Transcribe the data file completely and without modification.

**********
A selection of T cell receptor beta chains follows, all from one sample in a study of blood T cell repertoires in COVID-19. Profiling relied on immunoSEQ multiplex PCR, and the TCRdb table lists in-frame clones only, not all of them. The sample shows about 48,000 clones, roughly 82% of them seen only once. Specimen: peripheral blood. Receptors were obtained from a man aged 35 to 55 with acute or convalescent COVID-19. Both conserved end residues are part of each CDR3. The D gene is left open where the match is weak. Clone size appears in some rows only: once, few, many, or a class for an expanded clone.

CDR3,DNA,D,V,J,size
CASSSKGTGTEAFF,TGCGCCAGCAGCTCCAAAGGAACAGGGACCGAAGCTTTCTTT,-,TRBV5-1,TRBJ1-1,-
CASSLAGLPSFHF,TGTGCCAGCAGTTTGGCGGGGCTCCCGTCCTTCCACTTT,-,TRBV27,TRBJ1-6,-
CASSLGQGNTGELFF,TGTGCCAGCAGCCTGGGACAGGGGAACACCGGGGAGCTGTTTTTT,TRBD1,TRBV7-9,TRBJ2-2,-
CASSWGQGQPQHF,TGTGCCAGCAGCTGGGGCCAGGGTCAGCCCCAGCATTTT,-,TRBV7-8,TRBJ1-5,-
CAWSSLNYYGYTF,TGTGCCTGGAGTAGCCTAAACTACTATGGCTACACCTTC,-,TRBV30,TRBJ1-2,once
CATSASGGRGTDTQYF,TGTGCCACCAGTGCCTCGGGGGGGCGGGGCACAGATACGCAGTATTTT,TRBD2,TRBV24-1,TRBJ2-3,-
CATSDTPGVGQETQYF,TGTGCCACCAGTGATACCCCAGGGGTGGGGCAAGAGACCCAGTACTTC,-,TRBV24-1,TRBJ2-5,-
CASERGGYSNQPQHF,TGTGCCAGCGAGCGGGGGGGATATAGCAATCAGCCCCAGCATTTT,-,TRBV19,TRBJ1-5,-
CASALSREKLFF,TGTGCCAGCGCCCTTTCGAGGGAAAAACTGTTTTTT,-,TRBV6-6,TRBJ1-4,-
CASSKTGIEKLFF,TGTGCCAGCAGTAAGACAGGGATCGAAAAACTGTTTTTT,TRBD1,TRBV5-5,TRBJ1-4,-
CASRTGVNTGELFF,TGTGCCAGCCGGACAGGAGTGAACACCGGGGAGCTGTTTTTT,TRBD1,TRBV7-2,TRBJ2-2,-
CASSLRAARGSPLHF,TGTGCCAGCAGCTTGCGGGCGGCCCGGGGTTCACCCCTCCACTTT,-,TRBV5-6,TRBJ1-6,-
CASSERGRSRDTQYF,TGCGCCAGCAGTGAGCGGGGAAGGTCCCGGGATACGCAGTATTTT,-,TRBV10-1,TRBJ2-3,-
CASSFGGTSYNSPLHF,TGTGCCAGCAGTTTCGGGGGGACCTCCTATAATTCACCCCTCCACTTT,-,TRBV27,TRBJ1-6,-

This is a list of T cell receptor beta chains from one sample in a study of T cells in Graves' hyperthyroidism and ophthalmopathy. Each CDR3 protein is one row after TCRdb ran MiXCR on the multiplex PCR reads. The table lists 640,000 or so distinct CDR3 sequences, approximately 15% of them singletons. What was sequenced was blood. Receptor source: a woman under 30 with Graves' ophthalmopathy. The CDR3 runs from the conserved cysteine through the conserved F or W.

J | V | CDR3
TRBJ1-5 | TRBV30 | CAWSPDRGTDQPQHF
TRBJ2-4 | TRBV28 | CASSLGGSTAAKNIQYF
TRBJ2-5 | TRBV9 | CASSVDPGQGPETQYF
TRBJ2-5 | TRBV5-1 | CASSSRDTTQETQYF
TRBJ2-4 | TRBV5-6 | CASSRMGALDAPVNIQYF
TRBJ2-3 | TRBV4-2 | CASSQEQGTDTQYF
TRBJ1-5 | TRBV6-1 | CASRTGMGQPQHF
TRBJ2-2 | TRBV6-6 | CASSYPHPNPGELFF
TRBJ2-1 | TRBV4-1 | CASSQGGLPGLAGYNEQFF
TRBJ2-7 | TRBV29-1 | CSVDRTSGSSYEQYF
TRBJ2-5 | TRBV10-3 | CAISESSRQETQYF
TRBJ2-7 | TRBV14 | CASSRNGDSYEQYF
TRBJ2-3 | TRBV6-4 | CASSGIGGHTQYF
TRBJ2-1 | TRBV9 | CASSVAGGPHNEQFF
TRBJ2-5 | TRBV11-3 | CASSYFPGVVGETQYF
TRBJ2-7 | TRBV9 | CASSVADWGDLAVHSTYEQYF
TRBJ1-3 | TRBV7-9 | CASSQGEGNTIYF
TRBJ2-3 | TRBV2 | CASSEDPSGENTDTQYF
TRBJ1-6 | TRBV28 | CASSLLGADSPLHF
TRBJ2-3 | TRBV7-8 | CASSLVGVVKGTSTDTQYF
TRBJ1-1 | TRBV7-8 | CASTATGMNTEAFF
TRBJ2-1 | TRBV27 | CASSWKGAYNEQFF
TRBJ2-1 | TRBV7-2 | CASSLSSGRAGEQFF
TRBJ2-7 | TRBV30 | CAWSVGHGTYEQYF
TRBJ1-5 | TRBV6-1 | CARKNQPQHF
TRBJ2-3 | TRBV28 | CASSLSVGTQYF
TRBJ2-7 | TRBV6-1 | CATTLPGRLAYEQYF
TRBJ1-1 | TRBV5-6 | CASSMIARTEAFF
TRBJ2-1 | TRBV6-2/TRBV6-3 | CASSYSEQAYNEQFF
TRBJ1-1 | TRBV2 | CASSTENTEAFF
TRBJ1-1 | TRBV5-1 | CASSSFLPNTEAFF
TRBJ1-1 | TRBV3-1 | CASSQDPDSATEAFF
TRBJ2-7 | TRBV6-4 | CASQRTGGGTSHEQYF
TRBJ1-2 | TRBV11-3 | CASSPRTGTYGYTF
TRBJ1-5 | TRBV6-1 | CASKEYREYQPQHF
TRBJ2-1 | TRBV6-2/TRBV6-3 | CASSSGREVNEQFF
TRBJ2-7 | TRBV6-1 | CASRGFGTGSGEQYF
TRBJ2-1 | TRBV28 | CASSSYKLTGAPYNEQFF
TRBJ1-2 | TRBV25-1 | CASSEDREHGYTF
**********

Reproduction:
A selection of T cell receptor beta chains follows, all from one sample in a study of blood T cell repertoires in COVID-19. Profiling relied on immunoSEQ multiplex PCR, and the TCRdb table lists in-frame clones only, not all of them. The sample shows about 48,000 clones, roughly 82% of them seen only once. Specimen: peripheral blood. Receptors were obtained from a man aged 35 to 55 with acute or convalescent COVID-19. Both conserved end residues are part of each CDR3. The D gene is left open where the match is weak. Clone size appears in some rows only: once, few, many, or a class for an expanded clone.

CDR3,DNA,D,V,J,size
CASSSKGTGTEAFF,TGCGCCAGCAGCTCCAAAGGAACAGGGACCGAAGCTTTCTTT,-,TRBV5-1,TRBJ1-1,-
CASSLAGLPSFHF,TGTGCCAGCAGTTTGGCGGGGCTCCCGTCCTTCCACTTT,-,TRBV27,TRBJ1-6,-
CASSLGQGNTGELFF,TGTGCCAGCAGCCTGGGACAGGGGAACACCGGGGAGCTGTTTTTT,TRBD1,TRBV7-9,TRBJ2-2,-
CASSWGQGQPQHF,TGTGCCAGCAGCTGGGGCCAGGGTCAGCCCCAGCATTTT,-,TRBV7-8,TRBJ1-5,-
CAWSSLNYYGYTF,TGTGCCTGGAGTAGCCTAAACTACTATGGCTACACCTTC,-,TRBV30,TRBJ1-2,once
CATSASGGRGTDTQYF,TGTGCCACCAGTGCCTCGGGGGGGCGGGGCACAGATACGCAGTATTTT,TRBD2,TRBV24-1,TRBJ2-3,-
CATSDTPGVGQETQYF,TGTGCCACCAGTGATACCCCAGGGGTGGGGCAAGAGACCCAGTACTTC,-,TRBV24-1,TRBJ2-5,-
CASERGGYSNQPQHF,TGTGCCAGCGAGCGGGGGGGATATAGCAATCAGCCCCAGCATTTT,-,TRBV19,TRBJ1-5,-
CASALSREKLFF,TGTGCCAGCGCCCTTTCGAGGGAAAAACTGTTTTTT,-,TRBV6-6,TRBJ1-4,-
CASSKTGIEKLFF,TGTGCCAGCAGTAAGACAGGGATCGAAAAACTGTTTTTT,TRBD1,TRBV5-5,TRBJ1-4,-
CASRTGVNTGELFF,TGTGCCAGCCGGACAGGAGTGAACACCGGGGAGCTGTTTTTT,TRBD1,TRBV7-2,TRBJ2-2,-
CASSLRAARGSPLHF,TGTGCCAGCAGCTTGCGGGCGGCCCGGGGTTCACCCCTCCACTTT,-,TRBV5-6,TRBJ1-6,-
CASSERGRSRDTQYF,TGCGCCAGCAGTGAGCGGGGAAGGTCCCGGGATACGCAGTATTTT,-,TRBV10-1,TRBJ2-3,-
CASSFGGTSYNSPLHF,TGTGCCAGCAGTTTCGGGGGGACCTCCTATAATTCACCCCTCCACTTT,-,TRBV27,TRBJ1-6,-

This is a list of T cell receptor beta chains from one sample in a study of T cells in Graves' hyperthyroidism and ophthalmopathy. Each CDR3 protein is one row after TCRdb ran MiXCR on the multiplex PCR reads. The table lists 640,000 or so distinct CDR3 sequences, approximately 15% of them singletons. What was sequenced was blood. Receptor source: a woman under 30 with Graves' ophthalmopathy. The CDR3 runs from the conserved cysteine through the conserved F or W.

J | V | CDR3
TRBJ1-5 | TRBV30 | CAWSPDRGTDQPQHF
TRBJ2-4 | TRBV28 | CASSLGGSTAAKNIQYF
TRBJ2-5 | TRBV9 | CASSVDPGQGPETQYF
TRBJ2-5 | TRBV5-1 | CASSSRDTTQETQYF
TRBJ2-4 | TRBV5-6 | CASSRMGALDAPVNIQYF
TRBJ2-3 | TRBV4-2 | CASSQEQGTDTQYF
TRBJ1-5 | TRBV6-1 | CASRTGMGQPQHF
TRBJ2-2 | TRBV6-6 | CASSYPHPNPGELFF
TRBJ2-1 | TRBV4-1 | CASSQGGLPGLAGYNEQFF
TRBJ2-7 | TRBV29-1 | CSVDRTSGSSYEQYF
TRBJ2-5 | TRBV10-3 | CAISESSRQETQYF
TRBJ2-7 | TRBV14 | CASSRNGDSYEQYF
TRBJ2-3 | TRBV6-4 | CASSGIGGHTQYF
TRBJ2-1 | TRBV9 | CASSVAGGPHNEQFF
TRBJ2-5 | TRBV11-3 | CASSYFPGVVGETQYF
TRBJ2-7 | TRBV9 | CASSVADWGDLAVHSTYEQYF
TRBJ1-3 | TRBV7-9 | CASSQGEGNTIYF
TRBJ2-3 | TRBV2 | CASSEDPSGENTDTQYF
TRBJ1-6 | TRBV28 | CASSLLGADSPLHF
TRBJ2-3 | TRBV7-8 | CASSLVGVVKGTSTDTQYF
TRBJ1-1 | TRBV7-8 | CASTATGMNTEAFF
TRBJ2-1 | TRBV27 | CASSWKGAYNEQFF
TRBJ2-1 | TRBV7-2 | CASSLSSGRAGEQFF
TRBJ2-7 | TRBV30 | CAWSVGHGTYEQYF
TRBJ1-5 | TRBV6-1 | CARKNQPQHF
TRBJ2-3 | TRBV28 | CASSLSVGTQYF
TRBJ2-7 | TRBV6-1 | CATTLPGRLAYEQYF
TRBJ1-1 | TRBV5-6 | CASSMIARTEAFF
TRBJ2-1 | TRBV6-2/TRBV6-3 | CASSYSEQAYNEQFF
TRBJ1-1 | TRBV2 | CASSTENTEAFF
TRBJ1-1 | TRBV5-1 | CASSSFLPNTEAFF
TRBJ1-1 | TRBV3-1 | CASSQDPDSATEAFF
TRBJ2-7 | TRBV6-4 | CASQRTGGGTSHEQYF
TRBJ1-2 | TRBV11-3 | CASSPRTGTYGYTF
TRBJ1-5 | TRBV6-1 | CASKEYREYQPQHF
TRBJ2-1 | TRBV6-2/TRBV6-3 | CASSSGREVNEQFF
TRBJ2-7 | TRBV6-1 | CASRGFGTGSGEQYF
TRBJ2-1 | TRBV28 | CASSSYKLTGAPYNEQFF
TRBJ1-2 | TRBV25-1 | CASSEDREHGYTF